Daniel Zwerdling's reporting revealed the abuses that some immigrant detainees were subjected to in federal prisons and local jails. A new study by the Government Accountability Office takes Zwerdling's reporting one step further: not only are immigrant detainees being abused and mistreated, they are being prevented from pleading their cases due to a lack of access to phones and counsel, and some are even being denied medical care.
A recent article in THE NEW YORK TIMES reports that key parts of the detainee system are stretched beyond capacity and inmates are being sent to facilities in other states in order to relieve overcrowding. Moving inmates to another state, however, “puts stress on tenuous family bonds” making visits by family members and counsel they may try to provide much more difficult; THE NEW YORK TIMES article further argues that moves to other facilities may be “inhibiting the ability of inmates to receive health care.”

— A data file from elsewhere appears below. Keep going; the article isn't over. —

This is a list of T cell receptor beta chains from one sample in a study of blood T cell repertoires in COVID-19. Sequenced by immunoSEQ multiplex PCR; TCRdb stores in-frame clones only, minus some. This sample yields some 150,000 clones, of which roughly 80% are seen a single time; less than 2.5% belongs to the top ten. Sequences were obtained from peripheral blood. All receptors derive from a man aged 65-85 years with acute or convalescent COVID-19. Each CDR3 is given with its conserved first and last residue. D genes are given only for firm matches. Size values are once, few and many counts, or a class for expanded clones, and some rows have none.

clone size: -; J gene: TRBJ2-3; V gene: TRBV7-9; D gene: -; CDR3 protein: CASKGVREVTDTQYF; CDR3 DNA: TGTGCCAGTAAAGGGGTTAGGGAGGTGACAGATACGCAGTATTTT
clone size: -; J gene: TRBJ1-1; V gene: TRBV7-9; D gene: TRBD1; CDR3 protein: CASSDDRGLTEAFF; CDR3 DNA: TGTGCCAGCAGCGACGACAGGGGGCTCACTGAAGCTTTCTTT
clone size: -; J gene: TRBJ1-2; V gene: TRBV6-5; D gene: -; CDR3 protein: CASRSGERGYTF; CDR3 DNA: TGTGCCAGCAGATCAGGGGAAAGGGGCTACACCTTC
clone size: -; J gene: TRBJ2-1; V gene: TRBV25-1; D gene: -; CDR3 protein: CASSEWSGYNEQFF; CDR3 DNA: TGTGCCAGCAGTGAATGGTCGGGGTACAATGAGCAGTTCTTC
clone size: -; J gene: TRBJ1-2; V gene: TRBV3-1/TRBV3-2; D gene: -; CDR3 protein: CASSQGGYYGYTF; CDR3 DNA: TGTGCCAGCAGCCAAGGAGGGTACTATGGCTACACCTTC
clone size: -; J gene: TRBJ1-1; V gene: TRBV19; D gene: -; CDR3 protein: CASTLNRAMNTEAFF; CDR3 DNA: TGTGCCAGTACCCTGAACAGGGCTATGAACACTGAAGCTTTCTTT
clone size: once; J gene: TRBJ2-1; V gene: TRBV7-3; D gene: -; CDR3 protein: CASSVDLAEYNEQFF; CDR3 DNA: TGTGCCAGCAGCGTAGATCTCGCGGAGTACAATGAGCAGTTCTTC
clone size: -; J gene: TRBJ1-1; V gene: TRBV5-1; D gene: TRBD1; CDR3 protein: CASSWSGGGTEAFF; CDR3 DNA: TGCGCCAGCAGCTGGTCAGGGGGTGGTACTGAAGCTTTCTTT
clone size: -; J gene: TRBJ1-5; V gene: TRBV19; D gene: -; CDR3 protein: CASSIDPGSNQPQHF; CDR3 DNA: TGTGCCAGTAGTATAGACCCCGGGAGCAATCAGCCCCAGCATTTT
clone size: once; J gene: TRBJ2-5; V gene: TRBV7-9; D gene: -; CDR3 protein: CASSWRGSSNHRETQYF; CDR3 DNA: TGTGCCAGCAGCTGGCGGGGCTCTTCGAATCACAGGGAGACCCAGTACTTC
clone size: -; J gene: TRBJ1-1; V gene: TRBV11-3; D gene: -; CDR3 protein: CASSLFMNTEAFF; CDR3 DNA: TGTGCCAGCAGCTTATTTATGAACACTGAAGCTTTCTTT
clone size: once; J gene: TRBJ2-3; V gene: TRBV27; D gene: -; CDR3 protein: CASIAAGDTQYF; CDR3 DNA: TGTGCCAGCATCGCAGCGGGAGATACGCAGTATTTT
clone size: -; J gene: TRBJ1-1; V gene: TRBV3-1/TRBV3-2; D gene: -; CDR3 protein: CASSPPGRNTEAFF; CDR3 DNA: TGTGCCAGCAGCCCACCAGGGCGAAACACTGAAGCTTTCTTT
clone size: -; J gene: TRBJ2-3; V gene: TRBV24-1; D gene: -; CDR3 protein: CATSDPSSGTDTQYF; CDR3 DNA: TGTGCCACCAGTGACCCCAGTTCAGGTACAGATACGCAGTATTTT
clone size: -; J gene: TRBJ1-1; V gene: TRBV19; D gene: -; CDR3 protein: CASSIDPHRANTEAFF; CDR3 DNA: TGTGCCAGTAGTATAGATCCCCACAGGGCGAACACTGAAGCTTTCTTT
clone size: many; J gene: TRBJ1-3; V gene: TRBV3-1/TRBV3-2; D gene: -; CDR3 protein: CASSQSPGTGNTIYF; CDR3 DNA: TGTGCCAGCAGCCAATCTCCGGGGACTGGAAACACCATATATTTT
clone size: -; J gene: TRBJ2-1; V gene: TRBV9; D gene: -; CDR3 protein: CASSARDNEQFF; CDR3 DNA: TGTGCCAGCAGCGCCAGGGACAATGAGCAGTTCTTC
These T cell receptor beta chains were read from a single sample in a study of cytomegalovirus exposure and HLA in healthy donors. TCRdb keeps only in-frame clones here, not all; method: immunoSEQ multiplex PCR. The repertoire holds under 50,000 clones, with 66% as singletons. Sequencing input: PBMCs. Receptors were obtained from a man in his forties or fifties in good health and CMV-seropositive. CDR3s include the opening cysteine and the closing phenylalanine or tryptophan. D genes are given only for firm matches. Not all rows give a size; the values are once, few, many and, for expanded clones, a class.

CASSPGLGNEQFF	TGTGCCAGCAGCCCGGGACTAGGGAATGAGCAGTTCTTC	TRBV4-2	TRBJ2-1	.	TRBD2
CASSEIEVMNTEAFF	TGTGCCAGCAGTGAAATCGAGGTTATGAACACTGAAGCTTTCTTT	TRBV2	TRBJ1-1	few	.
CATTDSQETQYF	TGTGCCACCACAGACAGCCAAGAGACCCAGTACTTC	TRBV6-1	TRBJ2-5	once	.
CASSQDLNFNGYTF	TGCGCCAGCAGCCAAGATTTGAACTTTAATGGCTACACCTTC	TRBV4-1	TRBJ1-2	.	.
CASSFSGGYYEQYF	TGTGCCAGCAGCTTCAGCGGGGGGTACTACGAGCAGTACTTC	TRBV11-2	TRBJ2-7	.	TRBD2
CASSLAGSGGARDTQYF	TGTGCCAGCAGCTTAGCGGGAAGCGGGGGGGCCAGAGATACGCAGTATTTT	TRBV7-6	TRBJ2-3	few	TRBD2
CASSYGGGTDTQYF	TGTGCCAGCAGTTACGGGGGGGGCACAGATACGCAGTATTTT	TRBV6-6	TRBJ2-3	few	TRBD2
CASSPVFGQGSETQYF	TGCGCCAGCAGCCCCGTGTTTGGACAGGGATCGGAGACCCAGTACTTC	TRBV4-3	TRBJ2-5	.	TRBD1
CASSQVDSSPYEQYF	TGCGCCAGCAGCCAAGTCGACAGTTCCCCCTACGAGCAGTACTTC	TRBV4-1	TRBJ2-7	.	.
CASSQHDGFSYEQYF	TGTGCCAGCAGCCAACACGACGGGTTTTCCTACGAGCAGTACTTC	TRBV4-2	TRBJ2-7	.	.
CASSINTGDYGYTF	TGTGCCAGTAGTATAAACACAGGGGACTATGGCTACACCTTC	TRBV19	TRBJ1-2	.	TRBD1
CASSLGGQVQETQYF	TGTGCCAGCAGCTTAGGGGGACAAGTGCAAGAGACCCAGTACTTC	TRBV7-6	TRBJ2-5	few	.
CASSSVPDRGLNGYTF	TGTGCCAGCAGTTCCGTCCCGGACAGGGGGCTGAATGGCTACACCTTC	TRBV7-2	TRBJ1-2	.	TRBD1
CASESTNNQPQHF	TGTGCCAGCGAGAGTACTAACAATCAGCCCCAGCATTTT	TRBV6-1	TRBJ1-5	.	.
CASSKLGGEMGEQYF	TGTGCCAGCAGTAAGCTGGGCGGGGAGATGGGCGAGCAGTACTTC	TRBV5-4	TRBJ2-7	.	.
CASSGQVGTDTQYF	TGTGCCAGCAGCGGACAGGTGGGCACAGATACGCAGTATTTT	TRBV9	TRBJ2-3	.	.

The increase in prison populations is due not only to bolstered border patrols but, as Zwerdling pointed out in his reporting, to renewed enforcement of a decade-old statute in immigration law which allows the government to indefinitely detain immigrants, even those in the country legally, if they’ve ever committed a crime, no matter how trivial.